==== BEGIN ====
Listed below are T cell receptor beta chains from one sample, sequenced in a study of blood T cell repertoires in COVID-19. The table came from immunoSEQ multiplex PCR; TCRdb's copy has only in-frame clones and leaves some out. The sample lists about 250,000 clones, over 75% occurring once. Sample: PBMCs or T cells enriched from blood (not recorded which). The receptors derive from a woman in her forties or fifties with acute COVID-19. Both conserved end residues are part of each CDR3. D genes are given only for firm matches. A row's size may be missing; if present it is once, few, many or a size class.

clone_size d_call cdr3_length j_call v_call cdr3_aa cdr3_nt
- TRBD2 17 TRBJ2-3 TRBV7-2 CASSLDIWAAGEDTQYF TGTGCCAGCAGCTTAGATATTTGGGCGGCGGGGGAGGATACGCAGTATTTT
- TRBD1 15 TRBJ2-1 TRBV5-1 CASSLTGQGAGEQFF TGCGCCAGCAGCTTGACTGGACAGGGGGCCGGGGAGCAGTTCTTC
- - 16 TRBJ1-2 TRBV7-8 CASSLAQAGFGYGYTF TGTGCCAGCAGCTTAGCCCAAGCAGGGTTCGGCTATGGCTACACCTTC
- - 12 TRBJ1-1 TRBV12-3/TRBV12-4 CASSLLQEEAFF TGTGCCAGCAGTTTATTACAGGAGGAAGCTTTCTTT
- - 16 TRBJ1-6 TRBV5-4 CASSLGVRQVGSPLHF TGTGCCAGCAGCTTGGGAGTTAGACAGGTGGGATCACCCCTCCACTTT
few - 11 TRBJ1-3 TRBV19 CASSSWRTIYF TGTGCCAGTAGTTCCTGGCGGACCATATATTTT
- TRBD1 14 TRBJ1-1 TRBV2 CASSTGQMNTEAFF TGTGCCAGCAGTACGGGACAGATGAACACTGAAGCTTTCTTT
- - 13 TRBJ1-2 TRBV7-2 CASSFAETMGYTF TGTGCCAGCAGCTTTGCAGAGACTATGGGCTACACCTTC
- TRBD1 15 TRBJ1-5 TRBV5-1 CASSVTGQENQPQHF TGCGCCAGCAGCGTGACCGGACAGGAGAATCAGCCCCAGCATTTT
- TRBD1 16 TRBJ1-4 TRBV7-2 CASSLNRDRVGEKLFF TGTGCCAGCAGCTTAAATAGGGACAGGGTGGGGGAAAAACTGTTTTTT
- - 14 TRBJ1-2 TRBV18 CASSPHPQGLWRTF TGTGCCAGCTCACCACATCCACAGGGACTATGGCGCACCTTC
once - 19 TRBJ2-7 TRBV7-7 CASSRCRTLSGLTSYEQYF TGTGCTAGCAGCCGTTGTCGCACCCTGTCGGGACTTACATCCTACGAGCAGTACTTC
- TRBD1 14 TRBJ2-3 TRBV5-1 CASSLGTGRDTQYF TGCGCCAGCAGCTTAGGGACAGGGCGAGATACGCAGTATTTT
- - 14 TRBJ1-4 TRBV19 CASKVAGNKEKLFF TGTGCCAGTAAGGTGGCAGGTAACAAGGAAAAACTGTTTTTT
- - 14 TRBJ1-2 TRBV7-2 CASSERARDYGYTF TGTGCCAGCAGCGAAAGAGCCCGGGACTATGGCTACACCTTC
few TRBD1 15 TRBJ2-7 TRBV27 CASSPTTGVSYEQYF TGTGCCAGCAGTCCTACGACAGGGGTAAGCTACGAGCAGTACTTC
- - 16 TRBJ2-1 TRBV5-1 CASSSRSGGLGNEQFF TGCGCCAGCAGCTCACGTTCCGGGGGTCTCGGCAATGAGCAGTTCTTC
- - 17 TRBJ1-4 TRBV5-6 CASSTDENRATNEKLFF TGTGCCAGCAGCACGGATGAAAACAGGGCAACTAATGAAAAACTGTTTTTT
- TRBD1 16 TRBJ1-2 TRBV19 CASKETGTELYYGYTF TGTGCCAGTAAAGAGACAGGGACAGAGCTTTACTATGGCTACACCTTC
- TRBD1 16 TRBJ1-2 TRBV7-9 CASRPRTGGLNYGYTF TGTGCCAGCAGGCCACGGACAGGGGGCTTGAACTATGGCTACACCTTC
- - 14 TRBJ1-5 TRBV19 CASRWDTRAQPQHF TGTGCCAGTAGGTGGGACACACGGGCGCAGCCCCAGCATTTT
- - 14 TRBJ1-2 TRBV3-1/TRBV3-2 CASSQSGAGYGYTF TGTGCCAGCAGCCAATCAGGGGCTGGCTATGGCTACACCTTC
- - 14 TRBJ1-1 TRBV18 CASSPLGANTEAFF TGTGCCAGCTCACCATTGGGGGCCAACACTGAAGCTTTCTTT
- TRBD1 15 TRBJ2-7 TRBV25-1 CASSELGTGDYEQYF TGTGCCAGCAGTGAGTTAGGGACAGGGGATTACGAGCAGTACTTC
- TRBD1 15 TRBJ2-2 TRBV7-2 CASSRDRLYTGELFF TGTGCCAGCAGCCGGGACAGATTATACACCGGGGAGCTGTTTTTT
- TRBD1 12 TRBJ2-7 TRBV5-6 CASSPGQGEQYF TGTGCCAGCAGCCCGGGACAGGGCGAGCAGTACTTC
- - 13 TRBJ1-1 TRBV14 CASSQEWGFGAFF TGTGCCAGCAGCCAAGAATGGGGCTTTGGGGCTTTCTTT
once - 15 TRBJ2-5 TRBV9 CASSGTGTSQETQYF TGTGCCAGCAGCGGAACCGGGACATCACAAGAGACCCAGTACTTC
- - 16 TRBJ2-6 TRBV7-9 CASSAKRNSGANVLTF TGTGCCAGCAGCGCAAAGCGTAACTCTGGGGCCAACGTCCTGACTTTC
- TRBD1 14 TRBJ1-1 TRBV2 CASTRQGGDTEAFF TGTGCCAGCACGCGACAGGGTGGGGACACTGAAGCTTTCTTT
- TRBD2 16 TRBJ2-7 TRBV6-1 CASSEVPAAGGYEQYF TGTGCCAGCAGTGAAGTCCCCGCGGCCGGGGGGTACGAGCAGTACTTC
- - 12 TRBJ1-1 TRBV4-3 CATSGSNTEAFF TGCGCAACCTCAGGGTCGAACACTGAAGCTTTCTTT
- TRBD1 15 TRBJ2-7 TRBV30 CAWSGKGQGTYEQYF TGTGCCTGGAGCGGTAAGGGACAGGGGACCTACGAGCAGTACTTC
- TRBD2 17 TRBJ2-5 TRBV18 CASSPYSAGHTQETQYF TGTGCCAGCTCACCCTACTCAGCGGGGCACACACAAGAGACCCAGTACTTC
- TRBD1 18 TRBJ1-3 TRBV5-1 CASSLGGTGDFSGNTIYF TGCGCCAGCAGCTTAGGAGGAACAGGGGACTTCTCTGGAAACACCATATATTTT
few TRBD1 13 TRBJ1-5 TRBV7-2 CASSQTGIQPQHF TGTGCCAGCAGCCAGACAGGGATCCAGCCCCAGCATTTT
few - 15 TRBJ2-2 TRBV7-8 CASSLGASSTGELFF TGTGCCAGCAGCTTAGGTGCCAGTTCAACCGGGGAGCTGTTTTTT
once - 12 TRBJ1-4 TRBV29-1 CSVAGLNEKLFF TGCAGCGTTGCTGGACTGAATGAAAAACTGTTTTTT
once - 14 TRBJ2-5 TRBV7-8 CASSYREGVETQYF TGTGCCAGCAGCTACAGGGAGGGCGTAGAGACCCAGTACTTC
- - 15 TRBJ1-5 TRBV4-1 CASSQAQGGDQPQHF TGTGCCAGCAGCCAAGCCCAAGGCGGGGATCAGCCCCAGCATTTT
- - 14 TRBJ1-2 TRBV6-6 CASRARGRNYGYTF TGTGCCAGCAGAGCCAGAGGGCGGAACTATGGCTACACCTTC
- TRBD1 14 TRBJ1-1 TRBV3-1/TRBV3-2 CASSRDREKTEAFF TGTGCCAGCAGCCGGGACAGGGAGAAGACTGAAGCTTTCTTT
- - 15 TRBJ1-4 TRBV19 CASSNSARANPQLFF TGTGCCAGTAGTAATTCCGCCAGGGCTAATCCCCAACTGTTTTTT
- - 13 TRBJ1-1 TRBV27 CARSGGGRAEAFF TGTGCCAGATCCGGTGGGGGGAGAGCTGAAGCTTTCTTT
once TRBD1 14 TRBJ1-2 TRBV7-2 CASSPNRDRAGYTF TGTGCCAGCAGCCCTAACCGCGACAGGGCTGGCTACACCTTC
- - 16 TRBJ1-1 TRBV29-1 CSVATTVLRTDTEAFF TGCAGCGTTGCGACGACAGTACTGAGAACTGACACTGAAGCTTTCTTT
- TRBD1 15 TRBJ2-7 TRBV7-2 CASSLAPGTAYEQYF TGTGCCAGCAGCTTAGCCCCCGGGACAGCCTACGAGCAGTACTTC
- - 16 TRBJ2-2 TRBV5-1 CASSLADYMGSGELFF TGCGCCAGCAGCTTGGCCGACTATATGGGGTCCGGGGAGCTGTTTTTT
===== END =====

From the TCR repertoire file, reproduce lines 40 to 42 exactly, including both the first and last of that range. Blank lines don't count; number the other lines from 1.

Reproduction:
once - 12 TRBJ1-4 TRBV29-1 CSVAGLNEKLFF TGCAGCGTTGCTGGACTGAATGAAAAACTGTTTTTT
once - 14 TRBJ2-5 TRBV7-8 CASSYREGVETQYF TGTGCCAGCAGCTACAGGGAGGGCGTAGAGACCCAGTACTTC
- - 15 TRBJ1-5 TRBV4-1 CASSQAQGGDQPQHF TGTGCCAGCAGCCAAGCCCAAGGCGGGGATCAGCCCCAGCATTTT